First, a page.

Vienna Court Rejects Europe vs. Facebook Class Action

The class-action suit filed against Facebook in Vienna by Austrian law student Max Schrems and his Europe Versus Facebook group has hit a roadblock.

The class-action suit filed against Facebook in Vienna by Austrian law student Max Schrems and his Europe Versus Facebook group has hit a roadblock.

The Wall Street Journal reported that a court in Vienna rejected the lawsuit on the grounds that it had no jurisdiction over the case.

According to the Journal, the court ruled that Schrems could not sue Facebook because he has used the social network for professional reasons, and that the class action is invalid in Austria.

Schrems said he will appeal to a higher regional court, and his lawyer, Wolfram Proksch, told the Journal:

This finding by the court is really very strange—unfortunately, it seems like the court wanted to forward this hot potato to the higher courts.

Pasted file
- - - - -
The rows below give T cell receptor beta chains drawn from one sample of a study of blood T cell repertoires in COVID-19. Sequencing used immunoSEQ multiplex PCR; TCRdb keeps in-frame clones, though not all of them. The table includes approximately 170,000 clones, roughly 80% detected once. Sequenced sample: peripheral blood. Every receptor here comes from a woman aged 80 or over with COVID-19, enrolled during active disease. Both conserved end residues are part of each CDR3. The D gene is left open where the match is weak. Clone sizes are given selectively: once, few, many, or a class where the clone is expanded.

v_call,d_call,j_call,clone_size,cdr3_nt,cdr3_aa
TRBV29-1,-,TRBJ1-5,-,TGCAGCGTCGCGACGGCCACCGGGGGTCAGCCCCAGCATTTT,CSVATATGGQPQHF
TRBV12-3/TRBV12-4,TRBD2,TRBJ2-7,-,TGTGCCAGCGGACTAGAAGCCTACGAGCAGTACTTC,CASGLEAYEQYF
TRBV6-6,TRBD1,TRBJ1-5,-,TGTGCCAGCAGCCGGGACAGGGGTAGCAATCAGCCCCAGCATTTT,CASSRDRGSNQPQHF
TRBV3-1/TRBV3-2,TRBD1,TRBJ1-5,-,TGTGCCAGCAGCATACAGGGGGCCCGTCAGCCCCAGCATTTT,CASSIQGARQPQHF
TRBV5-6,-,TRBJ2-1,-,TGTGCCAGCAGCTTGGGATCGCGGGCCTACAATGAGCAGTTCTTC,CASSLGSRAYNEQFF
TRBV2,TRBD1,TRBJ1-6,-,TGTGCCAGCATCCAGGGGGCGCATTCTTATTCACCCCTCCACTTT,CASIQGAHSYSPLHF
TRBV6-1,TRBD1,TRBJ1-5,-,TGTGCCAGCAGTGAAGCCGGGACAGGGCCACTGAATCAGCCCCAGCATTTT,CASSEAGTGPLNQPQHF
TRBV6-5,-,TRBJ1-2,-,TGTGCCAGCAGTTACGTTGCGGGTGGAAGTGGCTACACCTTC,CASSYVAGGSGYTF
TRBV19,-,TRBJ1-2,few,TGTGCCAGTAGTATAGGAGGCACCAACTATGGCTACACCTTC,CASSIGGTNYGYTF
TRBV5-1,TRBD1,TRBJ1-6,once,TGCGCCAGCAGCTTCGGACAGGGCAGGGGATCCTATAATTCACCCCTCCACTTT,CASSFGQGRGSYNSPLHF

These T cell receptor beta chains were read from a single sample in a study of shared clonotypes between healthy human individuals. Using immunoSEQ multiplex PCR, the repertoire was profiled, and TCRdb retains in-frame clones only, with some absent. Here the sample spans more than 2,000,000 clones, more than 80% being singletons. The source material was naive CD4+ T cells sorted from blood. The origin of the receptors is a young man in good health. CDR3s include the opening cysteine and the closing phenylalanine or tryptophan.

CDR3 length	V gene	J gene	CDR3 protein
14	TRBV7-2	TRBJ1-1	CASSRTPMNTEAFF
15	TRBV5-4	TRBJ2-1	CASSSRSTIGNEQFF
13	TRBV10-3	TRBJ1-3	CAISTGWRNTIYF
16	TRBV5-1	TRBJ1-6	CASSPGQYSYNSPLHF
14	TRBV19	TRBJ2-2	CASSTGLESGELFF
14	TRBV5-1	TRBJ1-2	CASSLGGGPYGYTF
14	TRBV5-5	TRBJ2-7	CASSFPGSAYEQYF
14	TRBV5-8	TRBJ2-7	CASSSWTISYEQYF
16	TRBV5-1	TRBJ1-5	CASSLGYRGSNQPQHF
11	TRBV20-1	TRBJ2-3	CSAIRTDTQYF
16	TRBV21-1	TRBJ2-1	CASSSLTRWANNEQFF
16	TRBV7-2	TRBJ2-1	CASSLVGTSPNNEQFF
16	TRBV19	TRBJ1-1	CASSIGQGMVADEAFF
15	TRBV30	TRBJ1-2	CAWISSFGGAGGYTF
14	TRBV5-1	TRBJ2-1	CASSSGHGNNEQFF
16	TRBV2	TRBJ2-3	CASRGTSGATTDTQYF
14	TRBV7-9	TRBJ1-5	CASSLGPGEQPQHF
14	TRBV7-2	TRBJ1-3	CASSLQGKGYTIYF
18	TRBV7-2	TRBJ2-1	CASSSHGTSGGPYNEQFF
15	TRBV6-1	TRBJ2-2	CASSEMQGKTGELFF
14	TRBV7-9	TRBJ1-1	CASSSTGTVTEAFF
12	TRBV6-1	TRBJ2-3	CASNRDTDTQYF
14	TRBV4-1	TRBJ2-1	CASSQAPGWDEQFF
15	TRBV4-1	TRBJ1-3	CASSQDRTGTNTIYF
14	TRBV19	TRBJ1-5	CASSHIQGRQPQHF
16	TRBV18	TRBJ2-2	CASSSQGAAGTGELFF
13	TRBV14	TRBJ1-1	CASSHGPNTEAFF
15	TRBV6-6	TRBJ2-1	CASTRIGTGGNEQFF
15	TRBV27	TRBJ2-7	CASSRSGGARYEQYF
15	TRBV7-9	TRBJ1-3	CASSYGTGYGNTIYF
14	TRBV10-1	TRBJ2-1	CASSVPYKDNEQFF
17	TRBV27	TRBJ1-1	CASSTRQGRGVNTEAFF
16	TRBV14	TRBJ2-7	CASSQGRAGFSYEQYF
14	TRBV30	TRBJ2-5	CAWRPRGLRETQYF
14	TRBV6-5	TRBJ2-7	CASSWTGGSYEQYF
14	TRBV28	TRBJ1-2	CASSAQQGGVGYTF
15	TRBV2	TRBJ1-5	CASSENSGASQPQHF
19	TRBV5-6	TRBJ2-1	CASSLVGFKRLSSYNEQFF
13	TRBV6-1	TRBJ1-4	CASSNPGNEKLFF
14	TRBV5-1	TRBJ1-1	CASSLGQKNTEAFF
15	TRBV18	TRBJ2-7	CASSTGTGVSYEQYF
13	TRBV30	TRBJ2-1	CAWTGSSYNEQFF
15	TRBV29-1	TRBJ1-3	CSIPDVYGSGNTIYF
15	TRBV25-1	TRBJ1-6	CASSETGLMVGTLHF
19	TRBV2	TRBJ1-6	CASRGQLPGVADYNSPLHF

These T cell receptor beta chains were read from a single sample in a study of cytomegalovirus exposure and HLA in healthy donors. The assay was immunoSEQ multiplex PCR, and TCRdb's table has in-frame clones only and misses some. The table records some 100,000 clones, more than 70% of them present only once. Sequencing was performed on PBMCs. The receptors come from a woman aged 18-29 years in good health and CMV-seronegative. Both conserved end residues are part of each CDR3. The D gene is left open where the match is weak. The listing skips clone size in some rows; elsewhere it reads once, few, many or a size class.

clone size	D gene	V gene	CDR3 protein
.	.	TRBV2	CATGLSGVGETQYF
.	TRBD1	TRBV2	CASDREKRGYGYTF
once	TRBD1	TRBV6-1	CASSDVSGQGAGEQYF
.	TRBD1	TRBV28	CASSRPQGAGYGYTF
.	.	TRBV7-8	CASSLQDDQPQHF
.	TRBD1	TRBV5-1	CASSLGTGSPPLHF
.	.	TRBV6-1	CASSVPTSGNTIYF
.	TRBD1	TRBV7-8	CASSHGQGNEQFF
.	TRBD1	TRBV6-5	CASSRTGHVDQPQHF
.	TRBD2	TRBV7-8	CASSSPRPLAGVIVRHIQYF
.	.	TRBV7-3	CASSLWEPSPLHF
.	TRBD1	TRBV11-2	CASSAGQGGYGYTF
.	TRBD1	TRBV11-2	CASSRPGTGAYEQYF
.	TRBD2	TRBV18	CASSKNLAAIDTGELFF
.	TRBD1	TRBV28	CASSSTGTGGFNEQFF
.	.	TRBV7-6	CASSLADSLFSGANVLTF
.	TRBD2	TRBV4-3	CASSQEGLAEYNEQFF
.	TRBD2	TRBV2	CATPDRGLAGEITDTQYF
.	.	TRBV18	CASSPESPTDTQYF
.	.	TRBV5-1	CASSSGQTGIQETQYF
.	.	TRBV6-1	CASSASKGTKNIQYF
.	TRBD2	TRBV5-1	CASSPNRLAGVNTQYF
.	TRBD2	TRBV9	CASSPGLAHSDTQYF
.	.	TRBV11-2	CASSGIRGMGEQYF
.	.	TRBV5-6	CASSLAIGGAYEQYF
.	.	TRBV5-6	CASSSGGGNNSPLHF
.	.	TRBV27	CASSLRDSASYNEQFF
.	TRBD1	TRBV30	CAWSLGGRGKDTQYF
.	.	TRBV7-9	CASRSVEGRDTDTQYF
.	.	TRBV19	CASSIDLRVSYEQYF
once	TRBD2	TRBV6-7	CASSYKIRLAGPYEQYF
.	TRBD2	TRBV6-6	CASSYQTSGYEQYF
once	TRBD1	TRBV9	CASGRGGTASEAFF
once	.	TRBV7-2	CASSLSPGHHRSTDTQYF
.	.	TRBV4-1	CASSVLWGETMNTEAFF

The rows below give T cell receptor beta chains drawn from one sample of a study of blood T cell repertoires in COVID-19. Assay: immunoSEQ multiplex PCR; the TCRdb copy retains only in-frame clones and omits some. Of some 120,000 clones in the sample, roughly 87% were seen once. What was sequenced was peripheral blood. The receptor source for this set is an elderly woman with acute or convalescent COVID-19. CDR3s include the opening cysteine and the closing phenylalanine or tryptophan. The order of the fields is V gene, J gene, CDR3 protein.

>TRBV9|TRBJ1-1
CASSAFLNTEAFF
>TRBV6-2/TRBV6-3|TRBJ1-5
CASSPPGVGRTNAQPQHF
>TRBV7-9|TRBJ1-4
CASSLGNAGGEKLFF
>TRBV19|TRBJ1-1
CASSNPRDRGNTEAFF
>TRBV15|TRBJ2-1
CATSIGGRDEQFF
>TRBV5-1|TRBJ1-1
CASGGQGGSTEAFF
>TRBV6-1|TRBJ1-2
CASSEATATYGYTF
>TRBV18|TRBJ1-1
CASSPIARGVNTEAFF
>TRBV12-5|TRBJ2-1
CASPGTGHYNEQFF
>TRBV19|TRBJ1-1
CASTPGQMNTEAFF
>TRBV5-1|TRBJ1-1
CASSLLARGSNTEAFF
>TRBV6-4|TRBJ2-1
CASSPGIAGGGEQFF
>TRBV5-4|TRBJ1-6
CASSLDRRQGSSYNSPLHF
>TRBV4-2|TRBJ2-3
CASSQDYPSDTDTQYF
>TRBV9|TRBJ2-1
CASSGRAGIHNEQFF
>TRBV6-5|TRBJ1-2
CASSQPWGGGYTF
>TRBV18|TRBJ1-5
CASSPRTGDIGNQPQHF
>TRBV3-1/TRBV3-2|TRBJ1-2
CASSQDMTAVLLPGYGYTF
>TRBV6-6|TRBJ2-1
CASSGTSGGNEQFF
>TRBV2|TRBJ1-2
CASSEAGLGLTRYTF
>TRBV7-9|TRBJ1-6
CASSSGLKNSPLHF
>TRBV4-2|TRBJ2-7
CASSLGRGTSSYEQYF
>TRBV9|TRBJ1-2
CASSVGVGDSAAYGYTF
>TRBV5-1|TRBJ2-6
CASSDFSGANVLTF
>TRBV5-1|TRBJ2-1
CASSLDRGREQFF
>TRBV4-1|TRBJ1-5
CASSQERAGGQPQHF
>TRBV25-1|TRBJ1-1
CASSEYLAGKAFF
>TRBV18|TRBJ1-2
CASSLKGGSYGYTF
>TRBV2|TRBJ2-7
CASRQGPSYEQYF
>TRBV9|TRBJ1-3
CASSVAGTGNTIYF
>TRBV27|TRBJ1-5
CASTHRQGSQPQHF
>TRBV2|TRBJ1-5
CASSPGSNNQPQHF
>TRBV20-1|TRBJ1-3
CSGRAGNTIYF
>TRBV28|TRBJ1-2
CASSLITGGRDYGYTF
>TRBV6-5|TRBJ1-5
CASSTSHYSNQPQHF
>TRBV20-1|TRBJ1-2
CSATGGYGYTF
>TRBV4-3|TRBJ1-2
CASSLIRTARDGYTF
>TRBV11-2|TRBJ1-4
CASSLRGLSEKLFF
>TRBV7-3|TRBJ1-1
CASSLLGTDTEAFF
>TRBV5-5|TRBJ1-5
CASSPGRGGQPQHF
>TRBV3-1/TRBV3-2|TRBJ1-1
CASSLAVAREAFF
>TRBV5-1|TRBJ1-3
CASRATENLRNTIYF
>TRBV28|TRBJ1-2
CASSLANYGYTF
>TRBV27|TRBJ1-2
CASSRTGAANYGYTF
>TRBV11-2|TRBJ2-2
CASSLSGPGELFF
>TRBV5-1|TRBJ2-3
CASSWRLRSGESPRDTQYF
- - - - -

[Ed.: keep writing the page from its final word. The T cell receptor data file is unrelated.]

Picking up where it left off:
A Facebook spokeswoman told the Journal that the company, which has its European headquarters in Dublin, would continue to work with regulator the Irish Data Protection Commissioner, adding:

This litigation was unnecessary and we’re pleased that the court has roundly rejected these claims.

Schrems and Europe Versus Facebook filed the class-action suit last August, covering topics including:

  • The social network’s alleged participation in the U.S. National Security Agency’s Prism initiative.
  • Its privacy policy.
  • Its tracking of visitors to websites with like buttons.
  • The “absence of effective consent to many types of data use.”
  • Its noncompliance with data-access requests.
  • The “unlawful introduction” of Graph Search.
  • Granting third-party applications access to user information.
  • Monitoring user activity via big data analytics.

Readers: Do you think this class-action suit has a chance?


Image of gavel courtesy of Shutterstock.

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